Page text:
Columbus Taylor, junior at the gallery is helping to distribute the new issue of FAT magazine that came out concurrent with my new film. I’m texting Matt Schuster at Karma books and Max Schumann at Printed Matter to see if they might be interested. Apparently they are, which is great.
Texting with my buddy Nick Theobald who has a show coming up this spring in Denmark at Galleri Jacob Bjorn. We speculate that the upcoming Chinese Year of the Pig will be better than the past year of the Dog. Sadly, I will miss out on the fireworks on February 5th this year though because of my travels… The Chinatown celebration takes place directly across from my studio in the Sarah D. Roosevelt park.
We look up the top 10 taboos during the Chinese New Year:
1. Do not say negative words
2. Do not break ceramics or glass
3. Do not clean or sweep
4. Do not use scissors, knives or other sharp objects
5. Do not visit the wife’s family
6. Do not demand debt repayment
7. Avoid fighting and crying
8. Avoid taking medicine
9. Do not give New Year blessings to someone still in bed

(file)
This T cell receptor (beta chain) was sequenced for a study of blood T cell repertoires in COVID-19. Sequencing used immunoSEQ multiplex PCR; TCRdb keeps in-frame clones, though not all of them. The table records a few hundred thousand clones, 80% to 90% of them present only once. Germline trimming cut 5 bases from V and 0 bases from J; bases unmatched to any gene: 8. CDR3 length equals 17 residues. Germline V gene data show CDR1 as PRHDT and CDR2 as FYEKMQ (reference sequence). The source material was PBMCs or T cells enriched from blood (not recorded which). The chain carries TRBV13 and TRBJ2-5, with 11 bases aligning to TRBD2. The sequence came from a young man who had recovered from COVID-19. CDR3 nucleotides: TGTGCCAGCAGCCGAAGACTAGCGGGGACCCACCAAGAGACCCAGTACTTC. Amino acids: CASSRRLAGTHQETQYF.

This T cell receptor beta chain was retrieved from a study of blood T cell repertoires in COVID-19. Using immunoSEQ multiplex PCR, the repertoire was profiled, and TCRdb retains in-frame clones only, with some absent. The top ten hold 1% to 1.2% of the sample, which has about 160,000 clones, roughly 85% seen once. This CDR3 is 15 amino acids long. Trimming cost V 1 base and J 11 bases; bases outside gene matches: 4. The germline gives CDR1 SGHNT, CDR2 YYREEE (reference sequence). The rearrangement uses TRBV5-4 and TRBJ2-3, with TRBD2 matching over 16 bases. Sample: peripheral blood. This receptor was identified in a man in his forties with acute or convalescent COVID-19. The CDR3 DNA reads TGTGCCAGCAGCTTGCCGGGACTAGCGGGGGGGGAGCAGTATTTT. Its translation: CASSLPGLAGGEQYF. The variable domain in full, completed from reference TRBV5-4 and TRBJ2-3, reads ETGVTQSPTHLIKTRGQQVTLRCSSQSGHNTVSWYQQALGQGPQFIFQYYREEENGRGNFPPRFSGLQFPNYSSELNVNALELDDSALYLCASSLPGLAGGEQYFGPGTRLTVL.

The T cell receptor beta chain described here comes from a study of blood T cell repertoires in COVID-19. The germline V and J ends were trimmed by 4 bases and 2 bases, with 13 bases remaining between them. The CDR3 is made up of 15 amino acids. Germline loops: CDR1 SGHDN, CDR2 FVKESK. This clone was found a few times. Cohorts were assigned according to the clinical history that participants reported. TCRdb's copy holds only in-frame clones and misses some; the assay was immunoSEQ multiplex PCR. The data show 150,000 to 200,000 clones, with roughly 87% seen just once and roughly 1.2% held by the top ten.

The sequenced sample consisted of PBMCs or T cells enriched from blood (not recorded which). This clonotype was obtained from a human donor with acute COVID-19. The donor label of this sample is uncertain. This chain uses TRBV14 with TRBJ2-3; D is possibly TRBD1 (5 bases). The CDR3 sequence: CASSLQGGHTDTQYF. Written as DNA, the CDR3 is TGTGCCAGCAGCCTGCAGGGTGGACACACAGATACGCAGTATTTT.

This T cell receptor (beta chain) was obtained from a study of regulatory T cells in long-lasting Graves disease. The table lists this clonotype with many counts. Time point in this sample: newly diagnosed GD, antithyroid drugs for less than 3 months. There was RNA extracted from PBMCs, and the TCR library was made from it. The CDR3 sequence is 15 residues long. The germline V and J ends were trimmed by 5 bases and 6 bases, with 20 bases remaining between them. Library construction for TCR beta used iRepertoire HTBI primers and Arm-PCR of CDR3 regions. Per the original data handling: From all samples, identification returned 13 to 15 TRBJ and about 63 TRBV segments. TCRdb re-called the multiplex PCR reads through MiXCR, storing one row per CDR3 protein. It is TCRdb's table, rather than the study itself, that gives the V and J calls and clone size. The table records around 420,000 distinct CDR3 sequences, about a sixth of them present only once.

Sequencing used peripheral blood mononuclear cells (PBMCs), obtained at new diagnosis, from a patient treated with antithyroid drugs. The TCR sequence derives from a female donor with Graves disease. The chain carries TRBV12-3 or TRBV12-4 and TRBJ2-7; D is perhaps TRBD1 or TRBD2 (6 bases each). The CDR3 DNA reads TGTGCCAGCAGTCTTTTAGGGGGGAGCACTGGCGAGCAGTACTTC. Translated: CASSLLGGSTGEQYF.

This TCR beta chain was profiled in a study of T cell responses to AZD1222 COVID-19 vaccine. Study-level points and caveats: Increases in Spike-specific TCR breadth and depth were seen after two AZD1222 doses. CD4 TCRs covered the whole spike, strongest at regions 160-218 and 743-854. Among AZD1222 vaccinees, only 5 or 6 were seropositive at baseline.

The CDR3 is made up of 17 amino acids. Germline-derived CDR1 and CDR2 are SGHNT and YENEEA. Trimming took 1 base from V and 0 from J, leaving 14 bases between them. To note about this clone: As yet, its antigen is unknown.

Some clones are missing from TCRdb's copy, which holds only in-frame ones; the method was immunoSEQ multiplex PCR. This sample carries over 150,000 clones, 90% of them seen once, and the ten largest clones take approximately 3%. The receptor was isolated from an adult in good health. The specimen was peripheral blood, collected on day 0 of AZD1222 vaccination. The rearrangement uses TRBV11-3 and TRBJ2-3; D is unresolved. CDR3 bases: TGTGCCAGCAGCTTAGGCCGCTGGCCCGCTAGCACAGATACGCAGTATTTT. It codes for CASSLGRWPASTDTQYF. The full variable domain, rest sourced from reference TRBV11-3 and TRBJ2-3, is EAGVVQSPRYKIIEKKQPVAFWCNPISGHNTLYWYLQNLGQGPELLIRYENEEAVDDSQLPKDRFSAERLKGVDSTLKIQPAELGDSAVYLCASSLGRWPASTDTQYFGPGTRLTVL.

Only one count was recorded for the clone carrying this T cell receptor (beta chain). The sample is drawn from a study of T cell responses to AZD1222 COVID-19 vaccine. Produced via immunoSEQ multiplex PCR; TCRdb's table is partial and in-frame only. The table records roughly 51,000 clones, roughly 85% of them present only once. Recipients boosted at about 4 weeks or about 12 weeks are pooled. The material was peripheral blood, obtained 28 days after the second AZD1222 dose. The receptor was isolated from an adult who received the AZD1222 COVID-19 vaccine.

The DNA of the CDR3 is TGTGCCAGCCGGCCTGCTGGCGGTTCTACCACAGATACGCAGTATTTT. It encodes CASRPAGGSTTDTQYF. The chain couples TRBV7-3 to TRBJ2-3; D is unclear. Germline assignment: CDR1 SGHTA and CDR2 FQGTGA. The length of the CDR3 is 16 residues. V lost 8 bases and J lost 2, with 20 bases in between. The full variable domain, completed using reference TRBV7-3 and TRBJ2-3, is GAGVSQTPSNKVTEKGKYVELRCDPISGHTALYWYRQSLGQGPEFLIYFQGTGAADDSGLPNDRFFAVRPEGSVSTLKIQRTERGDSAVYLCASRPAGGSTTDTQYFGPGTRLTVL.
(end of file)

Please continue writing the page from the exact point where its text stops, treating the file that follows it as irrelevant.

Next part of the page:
10. Clocks are the worst gifts.
Exceptionally nice sunset.
Looking at the notes for this piece and images on my iPhone to illustrate the text. It’s much more time-consuming than expected!
Meeting friends for drinks at Mercer Hotel.
I’m back home. S. comes over.
I wake up to the realization that I only have one day left to finish all my pending projects and to get ready for the trip to France tomorrow. I haven’t done laundry in weeks which means that there is nothing to pack.
Venturing out to get a charger for my new Bose noise-canceling headphones. At the store on Broadway it turns out the charger was in the box all along, but I hadn’t seen it. Walking by a scaffolding on Mercer Street with graffiti writing. I watch people on the streets having a normal Sunday and envy them. I realize that I can’t remember having had a weekend off in a very long time.